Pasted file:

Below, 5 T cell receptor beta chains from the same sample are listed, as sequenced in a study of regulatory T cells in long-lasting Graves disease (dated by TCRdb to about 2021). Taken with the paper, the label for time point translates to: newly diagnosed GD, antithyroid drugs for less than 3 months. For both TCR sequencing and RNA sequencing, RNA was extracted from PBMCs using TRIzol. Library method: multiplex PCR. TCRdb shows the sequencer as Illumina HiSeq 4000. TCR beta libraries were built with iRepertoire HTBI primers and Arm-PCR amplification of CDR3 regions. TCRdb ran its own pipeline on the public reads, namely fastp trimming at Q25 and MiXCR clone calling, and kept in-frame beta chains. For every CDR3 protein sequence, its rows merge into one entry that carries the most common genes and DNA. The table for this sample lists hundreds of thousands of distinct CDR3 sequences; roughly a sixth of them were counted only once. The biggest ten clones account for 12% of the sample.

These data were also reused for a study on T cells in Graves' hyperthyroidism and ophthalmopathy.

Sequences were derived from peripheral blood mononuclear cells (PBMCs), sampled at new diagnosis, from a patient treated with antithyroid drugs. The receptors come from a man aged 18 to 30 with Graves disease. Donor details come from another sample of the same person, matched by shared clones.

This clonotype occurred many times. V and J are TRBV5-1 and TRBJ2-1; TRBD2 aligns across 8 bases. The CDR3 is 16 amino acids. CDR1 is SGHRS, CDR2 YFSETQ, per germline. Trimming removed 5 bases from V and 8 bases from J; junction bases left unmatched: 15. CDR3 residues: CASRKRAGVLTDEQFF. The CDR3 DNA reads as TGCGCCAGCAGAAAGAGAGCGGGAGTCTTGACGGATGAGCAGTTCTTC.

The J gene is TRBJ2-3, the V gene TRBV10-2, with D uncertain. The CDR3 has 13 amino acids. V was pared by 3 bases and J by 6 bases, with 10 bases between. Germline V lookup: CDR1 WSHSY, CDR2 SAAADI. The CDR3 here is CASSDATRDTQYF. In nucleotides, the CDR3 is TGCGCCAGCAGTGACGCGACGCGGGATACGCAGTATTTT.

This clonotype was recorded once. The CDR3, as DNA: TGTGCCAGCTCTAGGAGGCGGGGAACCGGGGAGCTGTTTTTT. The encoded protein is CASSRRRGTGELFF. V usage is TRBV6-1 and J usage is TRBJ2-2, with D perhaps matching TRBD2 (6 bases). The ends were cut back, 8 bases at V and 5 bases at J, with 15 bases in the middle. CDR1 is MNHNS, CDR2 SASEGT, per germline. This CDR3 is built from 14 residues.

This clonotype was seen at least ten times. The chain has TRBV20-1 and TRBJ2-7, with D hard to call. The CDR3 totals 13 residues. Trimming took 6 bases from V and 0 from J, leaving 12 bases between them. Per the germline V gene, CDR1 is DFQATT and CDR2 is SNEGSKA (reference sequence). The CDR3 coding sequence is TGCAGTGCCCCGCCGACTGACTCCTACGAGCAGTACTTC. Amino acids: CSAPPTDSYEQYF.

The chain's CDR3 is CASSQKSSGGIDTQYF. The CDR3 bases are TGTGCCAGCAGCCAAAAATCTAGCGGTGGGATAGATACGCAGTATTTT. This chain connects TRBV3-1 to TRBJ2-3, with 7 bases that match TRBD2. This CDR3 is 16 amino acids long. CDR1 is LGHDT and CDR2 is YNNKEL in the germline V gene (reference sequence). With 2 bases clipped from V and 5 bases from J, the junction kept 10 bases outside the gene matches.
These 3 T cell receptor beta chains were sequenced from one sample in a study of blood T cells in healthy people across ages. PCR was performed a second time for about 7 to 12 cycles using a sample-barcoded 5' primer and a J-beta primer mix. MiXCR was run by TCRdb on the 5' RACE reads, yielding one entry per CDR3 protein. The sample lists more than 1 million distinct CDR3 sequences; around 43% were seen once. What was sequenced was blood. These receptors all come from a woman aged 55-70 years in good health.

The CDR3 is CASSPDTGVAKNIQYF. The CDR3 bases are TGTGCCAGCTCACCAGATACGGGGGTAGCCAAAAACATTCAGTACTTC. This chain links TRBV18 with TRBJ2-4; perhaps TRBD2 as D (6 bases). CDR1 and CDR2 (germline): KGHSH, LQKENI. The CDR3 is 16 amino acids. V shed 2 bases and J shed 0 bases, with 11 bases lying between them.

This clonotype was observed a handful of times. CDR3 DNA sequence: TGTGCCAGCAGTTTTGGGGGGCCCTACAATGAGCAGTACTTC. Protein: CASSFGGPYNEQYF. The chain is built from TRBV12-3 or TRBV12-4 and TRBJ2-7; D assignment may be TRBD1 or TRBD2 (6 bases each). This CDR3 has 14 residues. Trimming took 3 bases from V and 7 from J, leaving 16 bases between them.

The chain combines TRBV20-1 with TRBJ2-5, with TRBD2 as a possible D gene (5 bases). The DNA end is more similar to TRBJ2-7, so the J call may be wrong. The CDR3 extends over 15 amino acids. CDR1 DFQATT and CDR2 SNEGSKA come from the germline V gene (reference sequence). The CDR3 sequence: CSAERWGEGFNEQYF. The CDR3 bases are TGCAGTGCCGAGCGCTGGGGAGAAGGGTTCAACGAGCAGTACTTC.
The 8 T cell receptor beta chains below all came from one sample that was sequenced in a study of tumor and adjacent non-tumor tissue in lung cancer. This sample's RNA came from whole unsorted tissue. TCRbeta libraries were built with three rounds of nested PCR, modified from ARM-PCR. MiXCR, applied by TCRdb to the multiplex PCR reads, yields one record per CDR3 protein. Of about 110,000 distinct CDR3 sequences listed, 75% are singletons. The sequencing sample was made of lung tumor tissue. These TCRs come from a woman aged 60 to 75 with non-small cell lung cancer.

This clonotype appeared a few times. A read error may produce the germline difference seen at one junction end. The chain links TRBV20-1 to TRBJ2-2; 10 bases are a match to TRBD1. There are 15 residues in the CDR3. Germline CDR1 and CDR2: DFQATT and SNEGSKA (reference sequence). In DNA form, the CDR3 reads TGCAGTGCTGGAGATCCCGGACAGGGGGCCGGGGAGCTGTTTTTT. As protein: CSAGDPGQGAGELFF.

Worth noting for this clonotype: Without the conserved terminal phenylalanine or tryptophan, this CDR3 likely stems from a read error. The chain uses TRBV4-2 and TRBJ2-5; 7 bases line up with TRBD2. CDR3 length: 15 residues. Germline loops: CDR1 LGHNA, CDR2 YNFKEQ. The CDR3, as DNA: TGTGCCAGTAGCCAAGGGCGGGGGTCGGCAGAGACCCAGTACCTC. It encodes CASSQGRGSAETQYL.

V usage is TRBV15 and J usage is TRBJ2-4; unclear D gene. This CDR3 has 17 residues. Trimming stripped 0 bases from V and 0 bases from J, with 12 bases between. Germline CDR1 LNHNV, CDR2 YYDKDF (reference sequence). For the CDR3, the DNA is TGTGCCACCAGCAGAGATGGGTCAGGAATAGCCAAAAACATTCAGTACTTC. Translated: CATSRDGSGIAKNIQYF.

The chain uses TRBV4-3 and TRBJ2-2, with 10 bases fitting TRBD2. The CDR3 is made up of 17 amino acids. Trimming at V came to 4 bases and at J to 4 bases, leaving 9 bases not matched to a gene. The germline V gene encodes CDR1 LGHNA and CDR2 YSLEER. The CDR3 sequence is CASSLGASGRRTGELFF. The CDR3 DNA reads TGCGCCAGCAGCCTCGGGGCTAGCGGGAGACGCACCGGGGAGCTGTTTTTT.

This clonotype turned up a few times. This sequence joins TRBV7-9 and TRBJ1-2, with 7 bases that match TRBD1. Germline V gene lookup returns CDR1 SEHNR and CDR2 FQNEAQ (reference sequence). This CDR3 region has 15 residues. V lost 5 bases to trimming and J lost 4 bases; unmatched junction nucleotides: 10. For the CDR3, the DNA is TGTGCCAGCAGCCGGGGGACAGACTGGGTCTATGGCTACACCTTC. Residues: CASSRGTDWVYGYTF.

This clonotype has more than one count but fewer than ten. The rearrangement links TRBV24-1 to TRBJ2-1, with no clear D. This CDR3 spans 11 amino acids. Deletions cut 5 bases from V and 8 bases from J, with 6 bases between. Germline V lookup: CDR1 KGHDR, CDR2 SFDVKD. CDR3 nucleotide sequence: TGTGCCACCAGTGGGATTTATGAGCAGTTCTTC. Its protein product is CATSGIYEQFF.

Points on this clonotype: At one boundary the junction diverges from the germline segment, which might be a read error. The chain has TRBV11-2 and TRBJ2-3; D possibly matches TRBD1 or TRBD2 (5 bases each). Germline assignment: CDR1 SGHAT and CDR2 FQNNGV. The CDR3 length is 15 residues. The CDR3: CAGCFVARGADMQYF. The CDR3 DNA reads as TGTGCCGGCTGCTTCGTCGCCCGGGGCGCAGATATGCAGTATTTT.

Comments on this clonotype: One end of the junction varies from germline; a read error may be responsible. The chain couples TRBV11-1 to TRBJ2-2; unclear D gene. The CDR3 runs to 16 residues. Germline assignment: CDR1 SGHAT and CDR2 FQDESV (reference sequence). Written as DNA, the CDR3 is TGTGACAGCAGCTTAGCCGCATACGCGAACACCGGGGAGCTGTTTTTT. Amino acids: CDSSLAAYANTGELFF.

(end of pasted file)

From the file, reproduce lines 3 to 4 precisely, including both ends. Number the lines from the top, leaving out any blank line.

Sequences were derived from peripheral blood mononuclear cells (PBMCs), sampled at new diagnosis, from a patient treated with antithyroid drugs. The receptors come from a man aged 18 to 30 with Graves disease. Donor details come from another sample of the same person, matched by shared clones.

This clonotype occurred many times. V and J are TRBV5-1 and TRBJ2-1; TRBD2 aligns across 8 bases. The CDR3 is 16 amino acids. CDR1 is SGHRS, CDR2 YFSETQ, per germline. Trimming removed 5 bases from V and 8 bases from J; junction bases left unmatched: 15. CDR3 residues: CASRKRAGVLTDEQFF. The CDR3 DNA reads as TGCGCCAGCAGAAAGAGAGCGGGAGTCTTGACGGATGAGCAGTTCTTC.